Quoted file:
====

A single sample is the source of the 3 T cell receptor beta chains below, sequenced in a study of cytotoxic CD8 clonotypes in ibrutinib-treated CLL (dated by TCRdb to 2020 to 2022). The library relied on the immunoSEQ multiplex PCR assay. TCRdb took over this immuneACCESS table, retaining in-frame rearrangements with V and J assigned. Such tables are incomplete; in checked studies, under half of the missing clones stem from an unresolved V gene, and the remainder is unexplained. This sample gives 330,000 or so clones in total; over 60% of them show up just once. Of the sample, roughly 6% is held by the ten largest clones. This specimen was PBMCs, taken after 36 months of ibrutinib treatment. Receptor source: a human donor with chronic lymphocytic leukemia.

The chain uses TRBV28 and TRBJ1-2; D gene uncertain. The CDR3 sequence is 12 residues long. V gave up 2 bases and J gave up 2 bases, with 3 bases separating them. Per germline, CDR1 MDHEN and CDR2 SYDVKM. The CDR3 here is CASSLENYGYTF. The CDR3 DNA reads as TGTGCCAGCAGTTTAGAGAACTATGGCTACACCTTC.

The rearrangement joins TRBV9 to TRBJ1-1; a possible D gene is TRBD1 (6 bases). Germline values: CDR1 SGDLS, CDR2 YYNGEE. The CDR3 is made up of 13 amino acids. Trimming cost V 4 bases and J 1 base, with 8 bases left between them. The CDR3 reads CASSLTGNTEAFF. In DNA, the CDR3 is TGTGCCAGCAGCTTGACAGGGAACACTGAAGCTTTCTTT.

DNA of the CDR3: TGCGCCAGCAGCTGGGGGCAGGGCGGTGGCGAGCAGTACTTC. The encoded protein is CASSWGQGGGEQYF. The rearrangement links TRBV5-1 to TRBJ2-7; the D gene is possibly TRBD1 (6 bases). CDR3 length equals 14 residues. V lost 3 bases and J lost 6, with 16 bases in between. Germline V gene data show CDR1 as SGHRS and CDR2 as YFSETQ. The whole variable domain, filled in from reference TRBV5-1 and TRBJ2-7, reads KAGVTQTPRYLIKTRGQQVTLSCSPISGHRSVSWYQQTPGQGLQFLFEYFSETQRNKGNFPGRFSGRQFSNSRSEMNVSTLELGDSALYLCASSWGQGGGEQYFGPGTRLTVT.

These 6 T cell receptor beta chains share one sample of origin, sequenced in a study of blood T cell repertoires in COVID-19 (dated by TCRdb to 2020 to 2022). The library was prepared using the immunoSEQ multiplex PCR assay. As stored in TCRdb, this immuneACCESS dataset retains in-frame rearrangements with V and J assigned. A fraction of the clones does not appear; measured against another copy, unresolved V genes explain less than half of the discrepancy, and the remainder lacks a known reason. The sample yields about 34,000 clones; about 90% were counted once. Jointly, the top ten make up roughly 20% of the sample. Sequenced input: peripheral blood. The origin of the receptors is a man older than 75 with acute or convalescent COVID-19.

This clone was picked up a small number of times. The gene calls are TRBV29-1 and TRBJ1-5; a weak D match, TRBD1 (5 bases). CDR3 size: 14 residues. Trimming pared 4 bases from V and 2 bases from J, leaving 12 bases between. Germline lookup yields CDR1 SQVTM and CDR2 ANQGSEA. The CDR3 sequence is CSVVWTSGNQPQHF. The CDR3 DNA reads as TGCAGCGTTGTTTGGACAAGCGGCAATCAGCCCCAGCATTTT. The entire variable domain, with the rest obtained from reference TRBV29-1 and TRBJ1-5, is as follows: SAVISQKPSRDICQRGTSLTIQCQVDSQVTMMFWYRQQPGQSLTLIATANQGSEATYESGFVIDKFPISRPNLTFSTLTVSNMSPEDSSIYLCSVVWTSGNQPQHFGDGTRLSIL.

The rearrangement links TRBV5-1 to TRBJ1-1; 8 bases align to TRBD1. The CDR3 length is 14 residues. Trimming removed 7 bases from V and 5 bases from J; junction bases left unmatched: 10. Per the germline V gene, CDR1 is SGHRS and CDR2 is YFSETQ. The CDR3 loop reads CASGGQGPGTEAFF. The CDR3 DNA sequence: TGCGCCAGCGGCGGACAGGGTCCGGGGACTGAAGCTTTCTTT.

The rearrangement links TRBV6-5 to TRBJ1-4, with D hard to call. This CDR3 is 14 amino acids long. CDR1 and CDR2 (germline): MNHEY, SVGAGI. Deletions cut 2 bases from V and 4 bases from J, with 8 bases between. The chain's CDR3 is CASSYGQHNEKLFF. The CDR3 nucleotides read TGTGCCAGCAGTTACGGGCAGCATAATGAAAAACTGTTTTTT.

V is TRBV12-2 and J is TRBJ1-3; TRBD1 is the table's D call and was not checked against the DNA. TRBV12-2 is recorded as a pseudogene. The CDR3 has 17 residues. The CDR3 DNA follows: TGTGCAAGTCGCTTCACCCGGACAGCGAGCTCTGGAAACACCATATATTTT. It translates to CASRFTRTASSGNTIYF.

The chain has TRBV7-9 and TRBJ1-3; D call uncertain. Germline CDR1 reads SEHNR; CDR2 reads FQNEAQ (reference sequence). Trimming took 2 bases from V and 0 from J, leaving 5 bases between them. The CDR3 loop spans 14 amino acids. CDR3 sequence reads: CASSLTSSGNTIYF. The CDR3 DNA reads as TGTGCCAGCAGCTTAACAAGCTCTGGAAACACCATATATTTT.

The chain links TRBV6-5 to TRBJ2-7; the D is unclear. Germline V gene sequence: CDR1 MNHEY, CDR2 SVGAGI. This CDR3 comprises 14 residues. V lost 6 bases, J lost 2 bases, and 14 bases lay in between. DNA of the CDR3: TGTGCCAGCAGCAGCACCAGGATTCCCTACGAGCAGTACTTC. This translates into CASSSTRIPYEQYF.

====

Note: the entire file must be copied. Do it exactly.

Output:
A single sample is the source of the 3 T cell receptor beta chains below, sequenced in a study of cytotoxic CD8 clonotypes in ibrutinib-treated CLL (dated by TCRdb to 2020 to 2022). The library relied on the immunoSEQ multiplex PCR assay. TCRdb took over this immuneACCESS table, retaining in-frame rearrangements with V and J assigned. Such tables are incomplete; in checked studies, under half of the missing clones stem from an unresolved V gene, and the remainder is unexplained. This sample gives 330,000 or so clones in total; over 60% of them show up just once. Of the sample, roughly 6% is held by the ten largest clones. This specimen was PBMCs, taken after 36 months of ibrutinib treatment. Receptor source: a human donor with chronic lymphocytic leukemia.

The chain uses TRBV28 and TRBJ1-2; D gene uncertain. The CDR3 sequence is 12 residues long. V gave up 2 bases and J gave up 2 bases, with 3 bases separating them. Per germline, CDR1 MDHEN and CDR2 SYDVKM. The CDR3 here is CASSLENYGYTF. The CDR3 DNA reads as TGTGCCAGCAGTTTAGAGAACTATGGCTACACCTTC.

The rearrangement joins TRBV9 to TRBJ1-1; a possible D gene is TRBD1 (6 bases). Germline values: CDR1 SGDLS, CDR2 YYNGEE. The CDR3 is made up of 13 amino acids. Trimming cost V 4 bases and J 1 base, with 8 bases left between them. The CDR3 reads CASSLTGNTEAFF. In DNA, the CDR3 is TGTGCCAGCAGCTTGACAGGGAACACTGAAGCTTTCTTT.

DNA of the CDR3: TGCGCCAGCAGCTGGGGGCAGGGCGGTGGCGAGCAGTACTTC. The encoded protein is CASSWGQGGGEQYF. The rearrangement links TRBV5-1 to TRBJ2-7; the D gene is possibly TRBD1 (6 bases). CDR3 length equals 14 residues. V lost 3 bases and J lost 6, with 16 bases in between. Germline V gene data show CDR1 as SGHRS and CDR2 as YFSETQ. The whole variable domain, filled in from reference TRBV5-1 and TRBJ2-7, reads KAGVTQTPRYLIKTRGQQVTLSCSPISGHRSVSWYQQTPGQGLQFLFEYFSETQRNKGNFPGRFSGRQFSNSRSEMNVSTLELGDSALYLCASSWGQGGGEQYFGPGTRLTVT.

These 6 T cell receptor beta chains share one sample of origin, sequenced in a study of blood T cell repertoires in COVID-19 (dated by TCRdb to 2020 to 2022). The library was prepared using the immunoSEQ multiplex PCR assay. As stored in TCRdb, this immuneACCESS dataset retains in-frame rearrangements with V and J assigned. A fraction of the clones does not appear; measured against another copy, unresolved V genes explain less than half of the discrepancy, and the remainder lacks a known reason. The sample yields about 34,000 clones; about 90% were counted once. Jointly, the top ten make up roughly 20% of the sample. Sequenced input: peripheral blood. The origin of the receptors is a man older than 75 with acute or convalescent COVID-19.

This clone was picked up a small number of times. The gene calls are TRBV29-1 and TRBJ1-5; a weak D match, TRBD1 (5 bases). CDR3 size: 14 residues. Trimming pared 4 bases from V and 2 bases from J, leaving 12 bases between. Germline lookup yields CDR1 SQVTM and CDR2 ANQGSEA. The CDR3 sequence is CSVVWTSGNQPQHF. The CDR3 DNA reads as TGCAGCGTTGTTTGGACAAGCGGCAATCAGCCCCAGCATTTT. The entire variable domain, with the rest obtained from reference TRBV29-1 and TRBJ1-5, is as follows: SAVISQKPSRDICQRGTSLTIQCQVDSQVTMMFWYRQQPGQSLTLIATANQGSEATYESGFVIDKFPISRPNLTFSTLTVSNMSPEDSSIYLCSVVWTSGNQPQHFGDGTRLSIL.

The rearrangement links TRBV5-1 to TRBJ1-1; 8 bases align to TRBD1. The CDR3 length is 14 residues. Trimming removed 7 bases from V and 5 bases from J; junction bases left unmatched: 10. Per the germline V gene, CDR1 is SGHRS and CDR2 is YFSETQ. The CDR3 loop reads CASGGQGPGTEAFF. The CDR3 DNA sequence: TGCGCCAGCGGCGGACAGGGTCCGGGGACTGAAGCTTTCTTT.

The rearrangement links TRBV6-5 to TRBJ1-4, with D hard to call. This CDR3 is 14 amino acids long. CDR1 and CDR2 (germline): MNHEY, SVGAGI. Deletions cut 2 bases from V and 4 bases from J, with 8 bases between. The chain's CDR3 is CASSYGQHNEKLFF. The CDR3 nucleotides read TGTGCCAGCAGTTACGGGCAGCATAATGAAAAACTGTTTTTT.

V is TRBV12-2 and J is TRBJ1-3; TRBD1 is the table's D call and was not checked against the DNA. TRBV12-2 is recorded as a pseudogene. The CDR3 has 17 residues. The CDR3 DNA follows: TGTGCAAGTCGCTTCACCCGGACAGCGAGCTCTGGAAACACCATATATTTT. It translates to CASRFTRTASSGNTIYF.

The chain has TRBV7-9 and TRBJ1-3; D call uncertain. Germline CDR1 reads SEHNR; CDR2 reads FQNEAQ (reference sequence). Trimming took 2 bases from V and 0 from J, leaving 5 bases between them. The CDR3 loop spans 14 amino acids. CDR3 sequence reads: CASSLTSSGNTIYF. The CDR3 DNA reads as TGTGCCAGCAGCTTAACAAGCTCTGGAAACACCATATATTTT.

The chain links TRBV6-5 to TRBJ2-7; the D is unclear. Germline V gene sequence: CDR1 MNHEY, CDR2 SVGAGI. This CDR3 comprises 14 residues. V lost 6 bases, J lost 2 bases, and 14 bases lay in between. DNA of the CDR3: TGTGCCAGCAGCAGCACCAGGATTCCCTACGAGCAGTACTTC. This translates into CASSSTRIPYEQYF.